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04 June 2018

Off-Trail Ledges Located East of the Bolles Trail


Recently, I’ve been doing a number bushwhacks to off-trail locations.  This blog posting is about a bushwhack to two ledges located east of the Bolles Trail.

Just as a sidelight, the Bolles trail follows the approximate corridor of a former road in eastern New Hampshire that ran between Tamworth and the Albany Intervale via the valley between Mt. Chocorua and Mt. Paugus.  The road was destroyed by a hurricane and later rebuilt as a trail by Frank Bolles in the late 19th century.

The location of this bushwhack is shown on the Google Earth map presented below. (NOTE: This image is oriented with EAST at top, rather than more conventional north at top.)

My primary goal was to visit the little speck of a ledge labeled as “1” on the image shown above. Based upon its positioning, I felt it stood a good chance of providing a sweeping vista of mountains located west and north of the ledge.  This vista would include peaks within the Sandwich Range Wilderness, plus the Pemigewasset Wilderness, as well as the Presidential Range – Dry River Wilderness.

As an ‘add-on’, I ended up visiting ledge “2” as well.  My inspiration for visiting this ledge came from a blog posting by Steve Smith in November 2015 (click HERE to view that report).

The little perch that I’ve called “Ledge #1” provided an expansive, unobstructed view that stretched from Mt. Paugus to Mt. Washington.   Shown here is just a portion of the vista.  Some of the more recognizable landmarks (from L to R) include: Green’s Cliff; Mt. Carrigain; Vose Spur; Mt. Lowell; Owls Cliff; Mt. Tremont; Bartlett Haystack; Bear Mountain (with Mt. Washington peeking over the top at far right).
This is a zoomed photo that focuses on the Mt. Carrigain portion of the view from Ledge 1.  Some of the more recognizable features here include: Green’s Cliff; The Captain; Mt. Carrigain; Vose Spur; Mts. Lowell and Anderson; Owls Cliff; Mt. Tremont.

Shown here are the land features seen at the far left of Ledge 1’s  vista.  Most prominent are the cliffs on a northeastern spur of Mt. Paugus.  And, in behind the cliffs, Mt. Passaconaway is at LEFT, and a portion of the Tripyramids is at RIGHT.
This zoomed photo, also taken from Ledge 1, shows Bear Mountain in the foreground with Mt. Washington in the background.
Wasn’t sure if I’d have enough time to include Ledge 2, but decided to go for it since it was in the same general area as Ledge 1. Unlike tiny Ledge 1 . . . Ledge 2 is massive!  There is much more to this ledge than what is seen in this photo, but perhaps this snapshot will provide a general idea as to its openness and its size.  This view is looking southward down the Paugus Brook Valley.  The color of the ledge and the erosion channels are both beautiful and interesting!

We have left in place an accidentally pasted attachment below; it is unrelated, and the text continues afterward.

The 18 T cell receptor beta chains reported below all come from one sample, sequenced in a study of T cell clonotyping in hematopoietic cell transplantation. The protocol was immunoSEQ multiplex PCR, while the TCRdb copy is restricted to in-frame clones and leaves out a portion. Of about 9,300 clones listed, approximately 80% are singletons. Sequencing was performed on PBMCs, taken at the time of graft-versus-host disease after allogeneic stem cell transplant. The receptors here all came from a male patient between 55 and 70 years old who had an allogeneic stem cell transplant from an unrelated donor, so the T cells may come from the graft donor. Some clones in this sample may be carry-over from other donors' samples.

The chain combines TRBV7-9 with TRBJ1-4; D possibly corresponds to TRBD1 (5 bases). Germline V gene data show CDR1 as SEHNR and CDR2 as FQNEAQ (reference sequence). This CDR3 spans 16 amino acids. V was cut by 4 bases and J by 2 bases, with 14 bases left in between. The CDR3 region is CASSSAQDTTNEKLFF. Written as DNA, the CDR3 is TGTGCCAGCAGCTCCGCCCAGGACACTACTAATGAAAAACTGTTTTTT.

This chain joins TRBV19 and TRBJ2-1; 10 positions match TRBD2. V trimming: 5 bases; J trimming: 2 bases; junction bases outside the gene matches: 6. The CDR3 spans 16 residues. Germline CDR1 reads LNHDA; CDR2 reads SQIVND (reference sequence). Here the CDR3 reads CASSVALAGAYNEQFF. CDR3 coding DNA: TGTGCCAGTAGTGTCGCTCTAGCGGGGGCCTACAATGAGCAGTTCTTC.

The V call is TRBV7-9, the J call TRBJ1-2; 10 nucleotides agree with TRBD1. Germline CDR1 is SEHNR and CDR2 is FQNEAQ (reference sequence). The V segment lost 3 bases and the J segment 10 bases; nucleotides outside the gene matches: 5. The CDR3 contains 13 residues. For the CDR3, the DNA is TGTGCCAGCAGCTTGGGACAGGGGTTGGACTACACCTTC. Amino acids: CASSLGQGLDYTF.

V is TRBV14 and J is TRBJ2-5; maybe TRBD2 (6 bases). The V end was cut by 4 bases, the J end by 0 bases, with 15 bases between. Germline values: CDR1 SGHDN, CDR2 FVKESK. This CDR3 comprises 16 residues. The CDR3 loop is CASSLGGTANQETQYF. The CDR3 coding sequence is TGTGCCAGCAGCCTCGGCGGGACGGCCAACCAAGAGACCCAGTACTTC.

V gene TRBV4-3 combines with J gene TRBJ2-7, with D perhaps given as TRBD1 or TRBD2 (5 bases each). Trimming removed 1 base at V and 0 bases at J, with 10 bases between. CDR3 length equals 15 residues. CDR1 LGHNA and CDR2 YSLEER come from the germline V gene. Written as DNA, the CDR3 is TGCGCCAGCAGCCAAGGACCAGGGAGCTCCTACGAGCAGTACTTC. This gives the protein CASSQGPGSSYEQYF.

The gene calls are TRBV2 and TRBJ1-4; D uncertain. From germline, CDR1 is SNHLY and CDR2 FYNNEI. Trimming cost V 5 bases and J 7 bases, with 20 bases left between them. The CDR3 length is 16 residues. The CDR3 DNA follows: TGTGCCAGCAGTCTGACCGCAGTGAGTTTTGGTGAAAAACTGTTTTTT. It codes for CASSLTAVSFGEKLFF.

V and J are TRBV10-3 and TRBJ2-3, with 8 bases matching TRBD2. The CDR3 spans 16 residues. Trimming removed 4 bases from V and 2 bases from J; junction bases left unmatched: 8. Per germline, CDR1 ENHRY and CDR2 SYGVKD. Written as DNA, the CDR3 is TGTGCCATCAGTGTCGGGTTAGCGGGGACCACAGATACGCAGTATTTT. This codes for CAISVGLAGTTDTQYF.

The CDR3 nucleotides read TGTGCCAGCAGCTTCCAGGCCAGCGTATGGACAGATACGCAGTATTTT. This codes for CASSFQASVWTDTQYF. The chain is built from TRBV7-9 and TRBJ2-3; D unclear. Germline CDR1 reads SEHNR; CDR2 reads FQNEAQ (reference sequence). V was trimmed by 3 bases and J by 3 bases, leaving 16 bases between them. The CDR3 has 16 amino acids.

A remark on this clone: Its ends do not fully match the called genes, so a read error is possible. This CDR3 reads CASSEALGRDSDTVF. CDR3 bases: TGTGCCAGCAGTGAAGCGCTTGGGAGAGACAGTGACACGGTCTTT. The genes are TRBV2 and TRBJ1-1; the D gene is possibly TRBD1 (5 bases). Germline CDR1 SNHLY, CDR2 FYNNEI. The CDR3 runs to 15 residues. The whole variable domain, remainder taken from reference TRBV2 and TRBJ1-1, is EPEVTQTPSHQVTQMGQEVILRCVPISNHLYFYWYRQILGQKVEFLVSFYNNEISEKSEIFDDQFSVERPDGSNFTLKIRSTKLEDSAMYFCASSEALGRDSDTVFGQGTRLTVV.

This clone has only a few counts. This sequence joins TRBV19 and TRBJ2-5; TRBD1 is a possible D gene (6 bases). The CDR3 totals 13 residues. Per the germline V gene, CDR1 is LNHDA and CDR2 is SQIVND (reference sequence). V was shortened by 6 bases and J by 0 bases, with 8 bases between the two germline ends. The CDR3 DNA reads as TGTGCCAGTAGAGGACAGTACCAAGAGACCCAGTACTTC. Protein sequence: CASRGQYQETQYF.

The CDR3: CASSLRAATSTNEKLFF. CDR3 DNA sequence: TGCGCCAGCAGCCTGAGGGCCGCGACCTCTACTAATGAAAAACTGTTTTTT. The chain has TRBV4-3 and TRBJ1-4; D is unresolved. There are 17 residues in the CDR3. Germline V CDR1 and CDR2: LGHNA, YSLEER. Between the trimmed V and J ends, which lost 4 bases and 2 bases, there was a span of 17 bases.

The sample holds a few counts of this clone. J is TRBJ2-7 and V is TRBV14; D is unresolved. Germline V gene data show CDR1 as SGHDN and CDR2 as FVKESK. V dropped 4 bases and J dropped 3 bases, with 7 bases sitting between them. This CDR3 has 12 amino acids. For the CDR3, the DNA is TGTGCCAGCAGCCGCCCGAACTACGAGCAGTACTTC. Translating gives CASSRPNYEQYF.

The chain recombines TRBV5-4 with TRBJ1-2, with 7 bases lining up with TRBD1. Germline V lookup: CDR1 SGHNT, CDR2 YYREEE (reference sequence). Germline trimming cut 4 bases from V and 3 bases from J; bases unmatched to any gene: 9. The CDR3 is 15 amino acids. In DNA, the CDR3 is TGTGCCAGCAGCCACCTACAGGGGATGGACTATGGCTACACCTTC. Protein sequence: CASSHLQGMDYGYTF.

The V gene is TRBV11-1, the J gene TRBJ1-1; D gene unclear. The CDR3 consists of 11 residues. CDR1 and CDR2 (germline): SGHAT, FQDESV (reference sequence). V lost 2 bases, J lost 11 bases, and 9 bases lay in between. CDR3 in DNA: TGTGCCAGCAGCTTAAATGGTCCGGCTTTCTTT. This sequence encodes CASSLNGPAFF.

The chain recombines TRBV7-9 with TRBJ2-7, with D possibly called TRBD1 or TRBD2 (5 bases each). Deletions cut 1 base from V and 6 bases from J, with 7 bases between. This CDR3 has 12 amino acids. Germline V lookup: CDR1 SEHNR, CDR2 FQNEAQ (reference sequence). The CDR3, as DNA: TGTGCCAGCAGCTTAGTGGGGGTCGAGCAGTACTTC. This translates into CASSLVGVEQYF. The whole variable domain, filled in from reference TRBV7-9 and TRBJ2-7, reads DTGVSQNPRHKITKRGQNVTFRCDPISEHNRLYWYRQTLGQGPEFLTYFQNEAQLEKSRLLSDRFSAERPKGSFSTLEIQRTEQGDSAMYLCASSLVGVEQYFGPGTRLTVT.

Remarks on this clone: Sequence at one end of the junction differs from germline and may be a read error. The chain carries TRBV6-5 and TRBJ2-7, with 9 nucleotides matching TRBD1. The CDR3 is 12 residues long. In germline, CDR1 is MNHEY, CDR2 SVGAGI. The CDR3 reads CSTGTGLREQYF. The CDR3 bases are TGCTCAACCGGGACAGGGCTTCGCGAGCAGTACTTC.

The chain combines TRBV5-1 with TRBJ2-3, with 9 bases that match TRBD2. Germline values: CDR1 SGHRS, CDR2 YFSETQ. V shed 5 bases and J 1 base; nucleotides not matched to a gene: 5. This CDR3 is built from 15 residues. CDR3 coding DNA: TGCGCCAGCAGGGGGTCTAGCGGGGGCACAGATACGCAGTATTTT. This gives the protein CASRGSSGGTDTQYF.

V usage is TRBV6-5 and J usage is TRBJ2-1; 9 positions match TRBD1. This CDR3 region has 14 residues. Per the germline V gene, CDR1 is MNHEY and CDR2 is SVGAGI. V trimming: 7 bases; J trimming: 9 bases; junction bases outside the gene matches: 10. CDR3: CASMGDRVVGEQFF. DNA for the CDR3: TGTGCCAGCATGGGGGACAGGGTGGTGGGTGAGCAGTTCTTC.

This is another view from Ledge 2.  It's looking northward toward Green’s Cliff, the Hancocks and Mt. Carrigain (at top RIGHT).  The cliffs (at top LEFT) are located on a northeastern spur of Mt. Paugus.
Much of the bushwhack to these ledges was through open woods, such as shown here.  However, there were some sections with patches of hobblebush and other undergrowth that were mildly annoying. :-)

This hike took place in the general vicinity of Mt. Chocorua.  Click/tap this LINK for more information about this area.


EvanHikes said...

Looks like you got some great views from those ledges! You seem to know of all these cool bushwhacks and ledges, so what is the easiest bushwhack you know of in the Whites? I've wanted to start bushwhacking for a while, but I want to start out on an easy one. Thanks in advance!

1HappyHiker said...

Hi Evan,

Like so many things in life, what is easy for some folks is difficult for others, and vice-versa. And so, perhaps the best advice I can give is to begin by learning the basics of off-trail travel. There are several online resources about basic bushwhacking skills. One such resource is at this link:

Once you have studied the basics of bushwhacking, then start out small by doing several short off-trail hikes. The destinations don’t need to be anything special. They can be any land feature shown on a topographic map, like a brook, a beaver pond, etc. Then, once you feel comfortable with off-trail navigation, you can set your sights on more distant and complex off-trail targets.


One Day in America said...

I enjoy reading about, and seeing, all the photos from those ledges. You've been to so many of them!
The views from these ledges—and your photos—are inspiring. It was nice to see that Mt. Washington still sports a few snowfields.
I also like your advice to Evan about bushwhacking. It's definitely best to start out small, as it's easy to become disoriented in the dense woodlands of the northeast!

1HappyHiker said...

As always Rita, my thanks to you for following my blog. I appreciate your thoughtful comments, and the feedback you provide.